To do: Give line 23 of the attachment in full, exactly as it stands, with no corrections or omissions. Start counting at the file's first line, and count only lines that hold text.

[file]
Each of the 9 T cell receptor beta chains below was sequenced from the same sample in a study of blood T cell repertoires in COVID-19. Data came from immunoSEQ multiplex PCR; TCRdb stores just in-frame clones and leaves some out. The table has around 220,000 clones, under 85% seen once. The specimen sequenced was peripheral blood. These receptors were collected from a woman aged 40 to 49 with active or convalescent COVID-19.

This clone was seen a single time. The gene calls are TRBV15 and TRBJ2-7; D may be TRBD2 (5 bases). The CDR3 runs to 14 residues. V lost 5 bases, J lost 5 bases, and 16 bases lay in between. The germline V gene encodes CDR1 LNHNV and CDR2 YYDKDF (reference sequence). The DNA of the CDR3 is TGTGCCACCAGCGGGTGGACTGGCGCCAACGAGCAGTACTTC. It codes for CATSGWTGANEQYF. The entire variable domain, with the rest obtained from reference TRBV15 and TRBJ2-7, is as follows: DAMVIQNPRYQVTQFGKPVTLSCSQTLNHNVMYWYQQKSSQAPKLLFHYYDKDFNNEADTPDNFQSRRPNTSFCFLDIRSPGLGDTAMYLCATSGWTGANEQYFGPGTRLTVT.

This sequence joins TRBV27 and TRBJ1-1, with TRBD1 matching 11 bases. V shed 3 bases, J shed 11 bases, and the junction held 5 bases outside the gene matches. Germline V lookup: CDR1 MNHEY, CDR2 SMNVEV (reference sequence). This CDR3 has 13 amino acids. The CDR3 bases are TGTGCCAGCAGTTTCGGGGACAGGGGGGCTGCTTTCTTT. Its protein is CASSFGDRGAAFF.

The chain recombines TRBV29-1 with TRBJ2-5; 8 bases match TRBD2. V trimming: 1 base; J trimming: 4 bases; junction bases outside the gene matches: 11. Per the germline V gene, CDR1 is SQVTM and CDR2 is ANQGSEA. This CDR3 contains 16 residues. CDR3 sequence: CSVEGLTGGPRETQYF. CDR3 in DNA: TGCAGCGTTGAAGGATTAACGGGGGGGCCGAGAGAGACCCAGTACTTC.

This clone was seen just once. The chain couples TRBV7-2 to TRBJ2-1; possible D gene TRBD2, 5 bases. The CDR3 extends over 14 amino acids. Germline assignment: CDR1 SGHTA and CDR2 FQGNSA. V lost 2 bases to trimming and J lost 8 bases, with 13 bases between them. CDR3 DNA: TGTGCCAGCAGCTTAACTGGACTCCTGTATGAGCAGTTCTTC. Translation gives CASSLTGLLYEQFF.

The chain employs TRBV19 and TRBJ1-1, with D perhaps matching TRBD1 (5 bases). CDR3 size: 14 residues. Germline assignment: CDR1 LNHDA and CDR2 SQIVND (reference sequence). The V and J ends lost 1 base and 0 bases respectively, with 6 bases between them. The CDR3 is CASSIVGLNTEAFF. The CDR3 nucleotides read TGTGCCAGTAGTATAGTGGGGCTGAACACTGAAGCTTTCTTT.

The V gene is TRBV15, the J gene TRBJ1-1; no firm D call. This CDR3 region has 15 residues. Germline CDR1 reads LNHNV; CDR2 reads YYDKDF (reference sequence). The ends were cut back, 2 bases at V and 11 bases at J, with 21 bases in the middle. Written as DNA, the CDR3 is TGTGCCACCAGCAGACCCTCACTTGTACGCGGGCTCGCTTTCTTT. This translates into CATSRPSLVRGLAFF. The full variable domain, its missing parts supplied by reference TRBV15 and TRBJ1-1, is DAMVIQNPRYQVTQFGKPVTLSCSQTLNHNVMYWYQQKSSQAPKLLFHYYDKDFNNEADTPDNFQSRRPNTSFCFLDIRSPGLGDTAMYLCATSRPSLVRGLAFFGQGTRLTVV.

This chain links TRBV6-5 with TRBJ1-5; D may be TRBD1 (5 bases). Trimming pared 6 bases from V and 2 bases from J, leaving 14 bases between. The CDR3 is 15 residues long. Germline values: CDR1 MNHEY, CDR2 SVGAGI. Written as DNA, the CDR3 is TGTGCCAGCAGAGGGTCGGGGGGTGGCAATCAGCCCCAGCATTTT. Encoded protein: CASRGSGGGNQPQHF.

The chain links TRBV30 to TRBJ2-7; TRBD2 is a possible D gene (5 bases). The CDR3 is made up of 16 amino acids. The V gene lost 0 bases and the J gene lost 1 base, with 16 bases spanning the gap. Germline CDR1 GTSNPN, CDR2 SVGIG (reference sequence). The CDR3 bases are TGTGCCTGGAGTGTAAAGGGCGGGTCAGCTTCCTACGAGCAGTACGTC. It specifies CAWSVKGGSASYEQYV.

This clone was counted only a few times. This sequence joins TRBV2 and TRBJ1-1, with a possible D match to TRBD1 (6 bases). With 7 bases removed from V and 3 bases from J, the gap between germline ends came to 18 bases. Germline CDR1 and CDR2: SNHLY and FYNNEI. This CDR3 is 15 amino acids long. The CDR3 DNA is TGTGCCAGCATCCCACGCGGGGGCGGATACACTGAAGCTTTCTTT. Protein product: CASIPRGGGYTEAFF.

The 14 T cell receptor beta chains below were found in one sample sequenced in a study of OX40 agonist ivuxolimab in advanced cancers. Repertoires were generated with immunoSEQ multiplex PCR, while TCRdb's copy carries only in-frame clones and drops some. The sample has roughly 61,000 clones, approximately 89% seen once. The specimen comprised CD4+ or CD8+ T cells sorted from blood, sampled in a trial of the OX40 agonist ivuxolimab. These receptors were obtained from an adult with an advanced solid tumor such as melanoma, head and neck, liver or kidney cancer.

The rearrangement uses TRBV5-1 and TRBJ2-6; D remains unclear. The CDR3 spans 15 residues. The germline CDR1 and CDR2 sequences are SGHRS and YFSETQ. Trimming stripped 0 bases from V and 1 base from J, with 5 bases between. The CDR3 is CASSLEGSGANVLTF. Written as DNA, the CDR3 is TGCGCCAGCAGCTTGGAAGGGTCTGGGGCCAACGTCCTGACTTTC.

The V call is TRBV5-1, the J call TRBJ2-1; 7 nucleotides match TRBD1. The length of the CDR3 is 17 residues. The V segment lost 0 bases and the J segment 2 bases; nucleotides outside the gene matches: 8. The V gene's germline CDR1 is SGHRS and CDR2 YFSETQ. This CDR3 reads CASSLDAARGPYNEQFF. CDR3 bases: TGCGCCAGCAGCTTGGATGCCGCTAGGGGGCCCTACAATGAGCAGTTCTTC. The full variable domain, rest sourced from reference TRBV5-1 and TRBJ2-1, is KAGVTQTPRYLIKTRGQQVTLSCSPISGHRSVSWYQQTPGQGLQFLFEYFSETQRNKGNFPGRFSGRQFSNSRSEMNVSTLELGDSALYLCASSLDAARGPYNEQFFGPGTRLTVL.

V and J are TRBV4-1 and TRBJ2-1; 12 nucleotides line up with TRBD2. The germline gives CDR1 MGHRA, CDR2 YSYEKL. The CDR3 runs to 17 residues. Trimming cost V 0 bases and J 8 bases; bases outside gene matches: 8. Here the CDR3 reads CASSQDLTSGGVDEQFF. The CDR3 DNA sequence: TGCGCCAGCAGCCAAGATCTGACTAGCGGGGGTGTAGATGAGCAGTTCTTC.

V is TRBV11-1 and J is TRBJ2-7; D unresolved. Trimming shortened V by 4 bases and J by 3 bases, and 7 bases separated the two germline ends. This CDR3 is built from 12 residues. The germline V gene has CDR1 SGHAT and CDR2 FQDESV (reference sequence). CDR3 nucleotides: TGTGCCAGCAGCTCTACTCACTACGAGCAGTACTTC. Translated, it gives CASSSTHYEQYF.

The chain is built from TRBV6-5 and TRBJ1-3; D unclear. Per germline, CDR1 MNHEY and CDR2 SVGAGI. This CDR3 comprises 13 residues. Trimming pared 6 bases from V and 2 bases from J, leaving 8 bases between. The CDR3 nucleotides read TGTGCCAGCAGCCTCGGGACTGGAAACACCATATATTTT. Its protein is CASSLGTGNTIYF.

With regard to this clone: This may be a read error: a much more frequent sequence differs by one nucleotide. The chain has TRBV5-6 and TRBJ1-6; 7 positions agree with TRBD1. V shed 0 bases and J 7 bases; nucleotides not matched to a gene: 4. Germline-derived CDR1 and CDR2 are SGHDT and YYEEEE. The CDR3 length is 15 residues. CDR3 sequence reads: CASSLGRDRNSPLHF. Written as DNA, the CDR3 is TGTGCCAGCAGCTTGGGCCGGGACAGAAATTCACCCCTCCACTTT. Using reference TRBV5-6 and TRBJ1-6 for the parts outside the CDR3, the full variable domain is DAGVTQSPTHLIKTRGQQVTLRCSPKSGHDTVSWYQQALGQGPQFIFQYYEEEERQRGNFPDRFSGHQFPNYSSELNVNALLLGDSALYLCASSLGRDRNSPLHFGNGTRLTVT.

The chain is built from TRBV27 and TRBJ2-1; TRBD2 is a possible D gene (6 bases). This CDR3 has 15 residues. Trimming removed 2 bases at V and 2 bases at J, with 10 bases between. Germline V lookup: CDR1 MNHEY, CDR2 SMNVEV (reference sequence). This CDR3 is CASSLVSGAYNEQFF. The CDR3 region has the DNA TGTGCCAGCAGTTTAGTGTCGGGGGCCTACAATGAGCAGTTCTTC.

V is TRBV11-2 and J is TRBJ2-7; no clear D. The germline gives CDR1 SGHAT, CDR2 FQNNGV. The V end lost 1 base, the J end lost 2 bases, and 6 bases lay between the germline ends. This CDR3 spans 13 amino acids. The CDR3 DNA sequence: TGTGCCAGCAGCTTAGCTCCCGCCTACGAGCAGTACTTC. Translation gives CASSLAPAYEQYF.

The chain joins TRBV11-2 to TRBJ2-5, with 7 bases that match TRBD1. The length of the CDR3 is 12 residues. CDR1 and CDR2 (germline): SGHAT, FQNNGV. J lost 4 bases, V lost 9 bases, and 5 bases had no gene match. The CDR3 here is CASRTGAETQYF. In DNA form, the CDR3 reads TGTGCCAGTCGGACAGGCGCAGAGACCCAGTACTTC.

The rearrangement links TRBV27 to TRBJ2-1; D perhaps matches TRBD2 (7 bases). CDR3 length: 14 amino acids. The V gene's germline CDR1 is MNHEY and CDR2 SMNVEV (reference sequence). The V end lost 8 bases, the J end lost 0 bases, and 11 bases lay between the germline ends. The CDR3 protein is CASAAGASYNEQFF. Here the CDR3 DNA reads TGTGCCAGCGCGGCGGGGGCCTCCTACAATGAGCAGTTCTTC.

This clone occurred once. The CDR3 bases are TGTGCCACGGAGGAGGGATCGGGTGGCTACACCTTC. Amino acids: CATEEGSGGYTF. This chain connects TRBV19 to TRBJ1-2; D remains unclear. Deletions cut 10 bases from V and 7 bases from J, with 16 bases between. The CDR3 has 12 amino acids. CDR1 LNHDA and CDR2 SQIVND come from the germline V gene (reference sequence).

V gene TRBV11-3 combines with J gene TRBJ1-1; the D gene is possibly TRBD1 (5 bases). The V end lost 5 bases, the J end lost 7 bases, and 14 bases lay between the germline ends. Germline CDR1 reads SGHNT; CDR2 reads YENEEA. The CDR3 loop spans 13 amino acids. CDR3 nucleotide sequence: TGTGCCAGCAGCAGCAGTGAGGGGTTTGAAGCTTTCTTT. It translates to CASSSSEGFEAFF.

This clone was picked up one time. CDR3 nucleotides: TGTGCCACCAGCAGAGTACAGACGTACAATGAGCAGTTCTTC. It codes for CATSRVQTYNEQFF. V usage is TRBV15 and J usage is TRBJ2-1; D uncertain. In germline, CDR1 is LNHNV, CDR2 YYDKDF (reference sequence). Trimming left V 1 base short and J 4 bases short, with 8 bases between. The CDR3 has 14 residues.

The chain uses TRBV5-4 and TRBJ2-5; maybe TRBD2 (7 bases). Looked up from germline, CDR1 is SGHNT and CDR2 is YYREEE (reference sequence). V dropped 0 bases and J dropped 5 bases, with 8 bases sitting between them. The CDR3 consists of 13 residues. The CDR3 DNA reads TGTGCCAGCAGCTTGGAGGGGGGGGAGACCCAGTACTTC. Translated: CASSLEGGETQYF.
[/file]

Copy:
V gene TRBV11-3 combines with J gene TRBJ1-1; the D gene is possibly TRBD1 (5 bases). The V end lost 5 bases, the J end lost 7 bases, and 14 bases lay between the germline ends. Germline CDR1 reads SGHNT; CDR2 reads YENEEA. The CDR3 loop spans 13 amino acids. CDR3 nucleotide sequence: TGTGCCAGCAGCAGCAGTGAGGGGTTTGAAGCTTTCTTT. It translates to CASSSSEGFEAFF.